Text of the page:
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The Godwits Fly

Chapter Five — Follow the Boomerang

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Chapter Five
Follow the Boomerang

Mrs Protheroe, who had come over from Newtown to see the Hannays off, said, ‘With men, you never can tell.’ Augusta, wearing a new veil with black velvet spots, as well as my-pepper-and salt and my-stole, cried, ‘He can't have meant us to miss the boat, when I've bought the tickets. That would be waste—wicked, shameful waste.’ Mrs Protheroe shook her head and refused to know what men would do, and half an hour dwindled by, the children sitting in their new brown velvet cloaks on the boxes in the hall, sunlight dancing on the worn Chinese matting in their bedroom. Their father had refused to let the house, saying they would be back again, like the black cat, as soon as Augusta came to her senses.

At last Augusta called one of the Collie boys, and gave him sixpence to run out and find a cab, as the one John had promised to order hadn't come. The boy came back, spitting on his sixpence, and said there weren't any cabs anywhere, only old Nigger Jack's bottle-oh cart.

‘Well, you certainly can't go through the streets of Wellington with that awful darkie,’ pronounced Mrs Protheroe, who secretly felt that Augusta was in the wrong. Augusta clenched her hands.

‘Can't I? John did this on purpose. He wanted us to miss the boat, after I'd spent money on the tickets. It's downright dishonest.’

‘But a darkie—’

‘Or no Australia.’ To the Collie boy, Augusta said, ‘Tell Nigger Jack to bring his cart here this very minute.’ Carly began to sniff. She was frightened of black men.

Nigger Jack had his sack round his shoulders when his cart pulled up outside, and Mrs Protheroe said sharply, ‘For goodness and consideration's sake, driver, can't you take that off?’ His eyes rolled at her mournfully, funny treacle eyes with a spot of mist in each pupil. There was a big dip in his horse's back. Augusta said, ‘Come, children,’ but Eliza remembered that she hadn't said goodbye to her wattle tree. It was almost the first time she had thought of it as hers, since the night they came to Calver Street. Now she ran back into the bedroom, and breathlessly patted its thin brown branch, which rapped hard knuckles against the window. ‘Goodbye, my tree!’ ‘Eliza, come on!’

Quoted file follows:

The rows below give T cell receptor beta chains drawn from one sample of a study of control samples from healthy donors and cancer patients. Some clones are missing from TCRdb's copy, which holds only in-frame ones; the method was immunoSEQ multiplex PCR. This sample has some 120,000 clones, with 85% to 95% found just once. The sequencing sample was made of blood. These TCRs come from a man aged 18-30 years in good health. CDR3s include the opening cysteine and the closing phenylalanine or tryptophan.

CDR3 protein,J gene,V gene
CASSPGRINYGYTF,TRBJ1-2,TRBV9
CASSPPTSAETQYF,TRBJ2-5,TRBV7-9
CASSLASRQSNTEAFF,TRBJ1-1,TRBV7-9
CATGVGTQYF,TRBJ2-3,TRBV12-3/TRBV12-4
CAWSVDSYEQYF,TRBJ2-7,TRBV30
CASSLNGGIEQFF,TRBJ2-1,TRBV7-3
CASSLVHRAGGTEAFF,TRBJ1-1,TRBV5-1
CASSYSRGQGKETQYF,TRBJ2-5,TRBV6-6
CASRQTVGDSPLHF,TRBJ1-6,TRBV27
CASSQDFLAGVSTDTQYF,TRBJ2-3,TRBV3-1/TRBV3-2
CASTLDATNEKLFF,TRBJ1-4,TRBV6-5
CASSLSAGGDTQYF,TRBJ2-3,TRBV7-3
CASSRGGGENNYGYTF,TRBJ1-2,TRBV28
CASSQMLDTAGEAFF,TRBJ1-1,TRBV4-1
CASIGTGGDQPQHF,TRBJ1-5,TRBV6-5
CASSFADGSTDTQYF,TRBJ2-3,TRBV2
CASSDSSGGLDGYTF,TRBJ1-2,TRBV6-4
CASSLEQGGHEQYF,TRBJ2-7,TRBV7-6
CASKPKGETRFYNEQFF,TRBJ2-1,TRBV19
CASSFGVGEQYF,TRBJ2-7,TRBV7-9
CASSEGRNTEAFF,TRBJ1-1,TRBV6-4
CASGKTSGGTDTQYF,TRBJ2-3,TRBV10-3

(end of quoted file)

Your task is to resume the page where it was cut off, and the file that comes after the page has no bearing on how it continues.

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Nigger Jack put his hand under their boots as they jumped up to the seat. Eliza felt her cloak swish against the harsh sack. They all started to remember things, as if this were darkness instead of broad daylight. Sandra cried, ‘Once I found a big walking-stick insect,’ and Carly, ‘Once I made some scent, but when I opened it, it smelt horrid, and I threw it down the drain.’ The cart was moving, jolting and hurting you where you sat down; but you could only hold tight, seeing the little houses jump past. From high up, they looked uncanny.…

Dancing on a whale washed up at Lyall Bay. Hundreds of children were taken to see it, and they danced up and down. Underfoot was nothing but slippery black, gashed with the yellow clay from their boots. ‘Now I am dancing on a whale.’ Once they had a lovely picnicday there, and cut huge doorstep sandwiches in a tiny hut on the beach. Sand drifted over the crusty bread, little grains fine as silver. They called it ‘Hunks House’, because the bread doorsteps were so thick, and the waves came curling, but they never went there again.…

And white, quivering egg-plants grew out of the wet ground, and felt like slippy flesh. Once there was an egg-plant in Ngaio and Jock Vaughan's backyard. The boys said, ‘If you leave an egg-plant grow, a little horse'll come out.’

Mr Duncan and Daddy.

Instinct was too strong for Nigger Jack. As the cart rattled, his strong, sad baritone chanted, ‘Bottle-oh, bottle-oh, bottle-oh.’ Augusta said, ‘Oh, driver, must you do that?’ and his muddy eyes stared at her, frightened. For a moment he was silent, then began chanting again, under his breath.

At the last moment, Daddy was a wet-looking red face down on the wharf, with forests of streamers bumping against it. He brushed them off impatiently, and their coloured ends dangled in the air. ‘Goodbye, old girl—goodbye, kiddies; come back soon.’

‘Mummy, isn't it a funny little room? Mummy, our beds are stuck on to the wall,’ said Sandra, tumbling about, enchanted. The noise of the engines was a soft thrumming. Then a green streak of water widened, and Eliza thought, ‘I'll jump overboard.’

‘Mummy, I feel sick; awfully, terribly sick.’ Carly spoke in a whisper, her face drawn. Sandra bounced on the edge of a bunk.

‘Carly's sick already. Carly's sick already. Sandra isn't sick. Mummy, can I sleep in the top little bed?’

Augusta pulled off her hat, tearing the new veil on a hatpin. She page 54 said loudly, dreadfully, ‘Children—flesh of your flesh, bone of your bone,’ and put her hands over her face.

Little bubbles, invisible except to eyes half-shut, streak up like dense steam from a kettle. They are going to Heaven. The sun writes in big, white letters and Morse flashes on the green uneven waves; Carly is drawing chalk hopscotch bases on the deck.